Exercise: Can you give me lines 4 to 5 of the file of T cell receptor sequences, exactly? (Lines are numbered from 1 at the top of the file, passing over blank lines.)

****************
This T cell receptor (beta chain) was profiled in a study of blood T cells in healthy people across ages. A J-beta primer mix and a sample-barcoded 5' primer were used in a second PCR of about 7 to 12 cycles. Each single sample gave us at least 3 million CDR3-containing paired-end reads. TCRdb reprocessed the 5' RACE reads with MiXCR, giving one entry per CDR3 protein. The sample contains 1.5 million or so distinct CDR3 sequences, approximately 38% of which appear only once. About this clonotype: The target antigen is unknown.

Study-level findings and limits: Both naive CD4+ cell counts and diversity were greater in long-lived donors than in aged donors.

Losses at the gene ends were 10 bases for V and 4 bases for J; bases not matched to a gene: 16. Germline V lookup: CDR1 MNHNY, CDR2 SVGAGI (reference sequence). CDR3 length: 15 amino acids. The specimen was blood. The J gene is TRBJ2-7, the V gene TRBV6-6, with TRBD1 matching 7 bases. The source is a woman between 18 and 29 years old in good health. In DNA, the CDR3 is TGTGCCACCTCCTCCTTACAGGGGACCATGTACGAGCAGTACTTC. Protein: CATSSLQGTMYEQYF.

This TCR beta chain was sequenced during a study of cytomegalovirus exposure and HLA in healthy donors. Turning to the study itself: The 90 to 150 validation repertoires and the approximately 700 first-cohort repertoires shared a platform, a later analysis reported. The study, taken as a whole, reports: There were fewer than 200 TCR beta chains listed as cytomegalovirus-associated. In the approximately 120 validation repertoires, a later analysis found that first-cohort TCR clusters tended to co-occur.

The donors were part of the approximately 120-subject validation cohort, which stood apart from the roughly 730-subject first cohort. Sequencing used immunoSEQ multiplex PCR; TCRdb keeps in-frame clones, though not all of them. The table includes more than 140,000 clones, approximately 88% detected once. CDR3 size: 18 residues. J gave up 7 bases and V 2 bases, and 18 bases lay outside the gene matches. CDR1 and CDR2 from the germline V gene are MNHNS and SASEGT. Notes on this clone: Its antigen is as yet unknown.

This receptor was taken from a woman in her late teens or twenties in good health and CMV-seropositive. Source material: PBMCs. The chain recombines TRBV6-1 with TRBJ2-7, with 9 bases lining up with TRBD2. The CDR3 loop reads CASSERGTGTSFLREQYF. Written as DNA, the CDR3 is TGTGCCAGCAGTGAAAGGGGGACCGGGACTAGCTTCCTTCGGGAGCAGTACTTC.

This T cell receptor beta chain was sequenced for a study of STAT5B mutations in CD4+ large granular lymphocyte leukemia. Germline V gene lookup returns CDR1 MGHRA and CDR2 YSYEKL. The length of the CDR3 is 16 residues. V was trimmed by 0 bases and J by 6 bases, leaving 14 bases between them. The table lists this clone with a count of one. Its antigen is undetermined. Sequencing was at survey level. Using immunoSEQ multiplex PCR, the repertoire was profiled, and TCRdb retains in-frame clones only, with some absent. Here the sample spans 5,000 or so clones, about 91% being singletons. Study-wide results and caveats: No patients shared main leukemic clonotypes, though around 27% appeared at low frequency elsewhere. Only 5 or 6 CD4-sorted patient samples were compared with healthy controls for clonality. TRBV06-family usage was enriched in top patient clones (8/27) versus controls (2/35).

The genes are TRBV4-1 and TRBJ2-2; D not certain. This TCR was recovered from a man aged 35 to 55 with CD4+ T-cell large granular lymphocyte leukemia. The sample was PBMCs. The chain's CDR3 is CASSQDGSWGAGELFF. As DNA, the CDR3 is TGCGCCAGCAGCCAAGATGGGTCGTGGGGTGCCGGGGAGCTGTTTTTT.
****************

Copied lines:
This TCR beta chain was sequenced during a study of cytomegalovirus exposure and HLA in healthy donors. Turning to the study itself: The 90 to 150 validation repertoires and the approximately 700 first-cohort repertoires shared a platform, a later analysis reported. The study, taken as a whole, reports: There were fewer than 200 TCR beta chains listed as cytomegalovirus-associated. In the approximately 120 validation repertoires, a later analysis found that first-cohort TCR clusters tended to co-occur.

The donors were part of the approximately 120-subject validation cohort, which stood apart from the roughly 730-subject first cohort. Sequencing used immunoSEQ multiplex PCR; TCRdb keeps in-frame clones, though not all of them. The table includes more than 140,000 clones, approximately 88% detected once. CDR3 size: 18 residues. J gave up 7 bases and V 2 bases, and 18 bases lay outside the gene matches. CDR1 and CDR2 from the germline V gene are MNHNS and SASEGT. Notes on this clone: Its antigen is as yet unknown.